17 October 2013

Would you buy it? Margaux’s six-figure Balthazar

By Geordie Clarke / Contributing Editor

 

Ever planned a dinner party with a few dozen of your closest friends and lamented the fact you didn’t have a Balthazar of first growth Bordeaux – all 12 litres of it – on hand for the main course? If you’re a Russian oligarch, a Middle Eastern sheikh or a perhaps even well-heeled City of London algo-trader, it’s your lucky day, because Chateau Margaux has helped fill the Balthazar-less void by making three available to buyers.

For the princely sum of £122,000, you can finally buy the Bordeaux first growth’s 2009 vintage in this behemoth of a bottle, the sort so large you need to cradle it like a small child when pouring it – and someone else holding the glass to stop it from tipping over. Of course, buying it won’t be all that easy either. On sale exclusively at Le Clos in Dubai International Airport, it will take a bit of a detour to get there if you aren’t on your way to the UAE already.

Of course, anyone who buys one of these bottles probably won’t mind the extra air miles. The current 12×75 case price for Margaux 2009 is just less than £13,500, while the per-bottle cost of the contents of this Balthazar is a staggering £7,625.

What do you get for nearly 10 times the usual price? Many would say that with exclusivity comes a higher price. Given that it comes in an engraved oak case conjured by the French design agency Partisan du Sens and is raised on steel legs to symbolise the barrels resting in the winery’s cellars, there is little doubt this has been designed as a display piece. It also comes with gold-engraved labels and, to top it all off, the buyer is flown to the vineyard for a tour and a meal.

Normally such a large format bottle would take decades to mature, rendering it more appropriate for your retirement portfolio (if only such things were within pension plan rules) than for near-term drinking. Not that anyone who buys this is likely to drink it anyway (£122,000!).

Yet somehow I see that Russian oligarch or City algo-trader cracking it open on a heavy Saturday night after a few too many mojitos, consuming just half its contents in a living room full of partially dressed people and then consigning the remainder to every batch of spaghetti bolognese for the next three months.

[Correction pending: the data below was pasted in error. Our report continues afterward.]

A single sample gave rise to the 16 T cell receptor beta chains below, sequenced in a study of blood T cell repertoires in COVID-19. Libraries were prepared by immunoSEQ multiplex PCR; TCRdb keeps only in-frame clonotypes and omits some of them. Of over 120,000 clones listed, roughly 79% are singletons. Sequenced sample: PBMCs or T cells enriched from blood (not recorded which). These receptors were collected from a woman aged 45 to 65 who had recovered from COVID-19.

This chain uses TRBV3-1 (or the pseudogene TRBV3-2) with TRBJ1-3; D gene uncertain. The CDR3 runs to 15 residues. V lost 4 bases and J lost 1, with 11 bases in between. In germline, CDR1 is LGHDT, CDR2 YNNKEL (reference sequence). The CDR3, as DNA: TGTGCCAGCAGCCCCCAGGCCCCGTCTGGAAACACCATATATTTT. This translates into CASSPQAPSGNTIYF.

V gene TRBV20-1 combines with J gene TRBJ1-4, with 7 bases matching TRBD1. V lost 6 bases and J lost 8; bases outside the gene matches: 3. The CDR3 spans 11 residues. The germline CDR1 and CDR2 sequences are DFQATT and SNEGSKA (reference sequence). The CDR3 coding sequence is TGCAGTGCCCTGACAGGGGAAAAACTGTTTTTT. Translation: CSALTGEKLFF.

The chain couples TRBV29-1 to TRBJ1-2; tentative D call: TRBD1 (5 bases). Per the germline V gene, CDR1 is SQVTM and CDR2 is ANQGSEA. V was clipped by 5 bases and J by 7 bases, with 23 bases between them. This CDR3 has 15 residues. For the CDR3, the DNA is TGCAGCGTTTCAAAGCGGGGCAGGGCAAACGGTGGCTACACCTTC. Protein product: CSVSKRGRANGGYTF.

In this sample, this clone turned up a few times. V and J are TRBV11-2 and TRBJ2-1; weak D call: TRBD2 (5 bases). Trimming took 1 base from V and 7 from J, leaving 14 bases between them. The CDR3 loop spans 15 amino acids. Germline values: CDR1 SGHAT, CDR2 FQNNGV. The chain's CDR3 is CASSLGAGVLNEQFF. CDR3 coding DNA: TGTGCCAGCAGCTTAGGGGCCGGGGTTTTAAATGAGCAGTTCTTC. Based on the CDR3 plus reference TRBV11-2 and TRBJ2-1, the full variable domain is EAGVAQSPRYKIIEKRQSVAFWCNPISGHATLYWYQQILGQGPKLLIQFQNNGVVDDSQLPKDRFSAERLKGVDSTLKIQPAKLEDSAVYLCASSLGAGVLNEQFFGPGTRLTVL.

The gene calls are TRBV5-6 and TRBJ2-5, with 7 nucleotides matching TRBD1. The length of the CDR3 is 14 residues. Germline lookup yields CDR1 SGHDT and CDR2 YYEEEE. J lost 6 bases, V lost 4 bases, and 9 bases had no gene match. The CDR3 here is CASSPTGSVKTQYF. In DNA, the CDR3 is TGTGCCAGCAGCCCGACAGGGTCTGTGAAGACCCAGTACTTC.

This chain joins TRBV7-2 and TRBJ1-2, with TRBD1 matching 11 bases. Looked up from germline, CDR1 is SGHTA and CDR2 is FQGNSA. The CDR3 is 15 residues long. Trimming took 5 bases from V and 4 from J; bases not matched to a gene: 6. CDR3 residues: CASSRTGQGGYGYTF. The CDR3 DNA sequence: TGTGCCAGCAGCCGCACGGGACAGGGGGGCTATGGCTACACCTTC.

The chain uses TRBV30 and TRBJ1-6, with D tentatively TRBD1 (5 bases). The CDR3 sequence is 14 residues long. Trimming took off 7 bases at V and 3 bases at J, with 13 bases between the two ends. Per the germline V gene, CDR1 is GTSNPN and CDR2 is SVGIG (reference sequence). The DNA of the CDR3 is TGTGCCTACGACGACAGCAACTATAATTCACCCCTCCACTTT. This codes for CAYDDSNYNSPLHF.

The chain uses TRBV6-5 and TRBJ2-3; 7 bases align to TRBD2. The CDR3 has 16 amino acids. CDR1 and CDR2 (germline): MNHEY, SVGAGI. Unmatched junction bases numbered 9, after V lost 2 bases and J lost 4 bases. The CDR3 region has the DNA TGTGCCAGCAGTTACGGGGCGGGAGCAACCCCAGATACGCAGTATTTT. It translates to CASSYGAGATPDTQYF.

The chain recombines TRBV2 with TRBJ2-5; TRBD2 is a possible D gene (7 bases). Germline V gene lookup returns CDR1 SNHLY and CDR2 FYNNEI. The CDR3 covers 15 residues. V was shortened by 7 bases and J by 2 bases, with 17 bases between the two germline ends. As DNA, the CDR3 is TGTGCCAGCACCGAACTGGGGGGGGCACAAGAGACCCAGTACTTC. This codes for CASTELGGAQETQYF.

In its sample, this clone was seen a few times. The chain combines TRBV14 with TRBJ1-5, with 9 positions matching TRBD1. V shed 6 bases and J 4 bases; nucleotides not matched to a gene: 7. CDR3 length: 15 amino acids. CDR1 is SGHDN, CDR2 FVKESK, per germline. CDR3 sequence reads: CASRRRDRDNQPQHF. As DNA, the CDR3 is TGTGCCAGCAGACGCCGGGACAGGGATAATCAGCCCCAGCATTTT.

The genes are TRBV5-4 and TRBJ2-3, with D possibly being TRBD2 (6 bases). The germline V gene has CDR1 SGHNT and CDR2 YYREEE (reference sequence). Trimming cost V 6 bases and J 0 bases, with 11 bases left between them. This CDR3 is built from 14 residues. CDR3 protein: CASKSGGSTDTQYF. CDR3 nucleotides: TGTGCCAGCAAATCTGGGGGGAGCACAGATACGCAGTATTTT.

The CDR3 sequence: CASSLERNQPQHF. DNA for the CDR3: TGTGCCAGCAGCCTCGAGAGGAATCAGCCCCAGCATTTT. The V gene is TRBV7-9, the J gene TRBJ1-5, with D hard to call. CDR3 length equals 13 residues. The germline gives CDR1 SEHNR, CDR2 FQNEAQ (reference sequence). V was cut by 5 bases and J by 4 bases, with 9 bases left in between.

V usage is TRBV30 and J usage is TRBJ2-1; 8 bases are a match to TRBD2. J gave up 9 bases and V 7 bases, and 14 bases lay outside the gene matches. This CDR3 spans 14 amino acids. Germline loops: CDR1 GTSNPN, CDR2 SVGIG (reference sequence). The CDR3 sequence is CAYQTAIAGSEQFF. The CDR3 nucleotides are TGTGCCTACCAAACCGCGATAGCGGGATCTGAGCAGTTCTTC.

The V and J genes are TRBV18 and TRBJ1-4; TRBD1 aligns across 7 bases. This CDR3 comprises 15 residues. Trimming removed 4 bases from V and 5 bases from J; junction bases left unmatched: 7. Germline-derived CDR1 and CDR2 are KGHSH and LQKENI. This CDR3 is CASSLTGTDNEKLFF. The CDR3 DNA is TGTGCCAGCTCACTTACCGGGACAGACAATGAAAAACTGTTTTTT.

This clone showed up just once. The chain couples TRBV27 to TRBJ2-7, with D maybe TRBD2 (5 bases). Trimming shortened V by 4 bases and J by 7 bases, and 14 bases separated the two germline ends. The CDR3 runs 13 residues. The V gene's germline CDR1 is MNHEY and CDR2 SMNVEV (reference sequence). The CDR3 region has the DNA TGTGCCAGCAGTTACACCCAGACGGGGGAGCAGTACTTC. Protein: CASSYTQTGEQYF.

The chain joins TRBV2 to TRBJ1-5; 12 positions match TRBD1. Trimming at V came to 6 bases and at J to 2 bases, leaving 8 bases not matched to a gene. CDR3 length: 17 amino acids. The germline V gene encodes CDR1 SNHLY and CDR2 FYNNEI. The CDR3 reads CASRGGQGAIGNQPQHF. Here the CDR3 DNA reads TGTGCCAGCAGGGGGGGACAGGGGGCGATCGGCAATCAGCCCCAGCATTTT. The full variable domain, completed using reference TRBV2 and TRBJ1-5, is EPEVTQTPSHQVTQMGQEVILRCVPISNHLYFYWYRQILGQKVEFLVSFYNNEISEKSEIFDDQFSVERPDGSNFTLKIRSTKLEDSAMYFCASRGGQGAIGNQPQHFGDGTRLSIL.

But all of this ignores one fact that has been niggling away ever since I first read about these Balthazars. As a wine shop housed in an airport terminal, just who is going to pass by and decide, while in transit, that they need to buy it? Offering this at a retail store in London’s Mayfair district or on Fifth Avenue in New York is one thing, but an airport terminal?

When going on holiday, we all like to splash out a little: a bigger hotel room, a nicer rental car and maybe the third cheapest wine on the menu rather than the second cheapest. But my sensibilities stop me throwing money at fine wine in an airport shop if I know the price is exorbitant.

Not long ago while I was passing through Sydney, the man at the airport wine shop told me they sell Penfold’s Grange for double its usual retail price and they have no shortage of buyers. During a more recent visit to Heathrow Terminal 3, I stumbled upon bottles of Chateau Pichon Longueville 2004 selling for £195 – at least what you would pay at a normal UK merchant. It appears airport wine merchants exist in a universe unto themselves.

Of course, those wines are relative chump change that even I could afford on a one-off basis, whereas a Balthazar of Margaux is another matter entirely. Anyone who can afford £122,000 for 12 litres of wine is unlikely to be the sort of person who worries about where the occasional hundred-grand disappears, whether it is an impromptu flight to Fiji on a chartered 747 or a night out in a Mayfair night club buying bottles of Cristal for all the women in the bar.

The people who buy these things rarely match the retail price with the item’s value. It just goes to show, a fool and his money are easily parted.

 

 

 

 

 



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Posted 17th October 2013 by Geordie Clarke in category "Wine Blog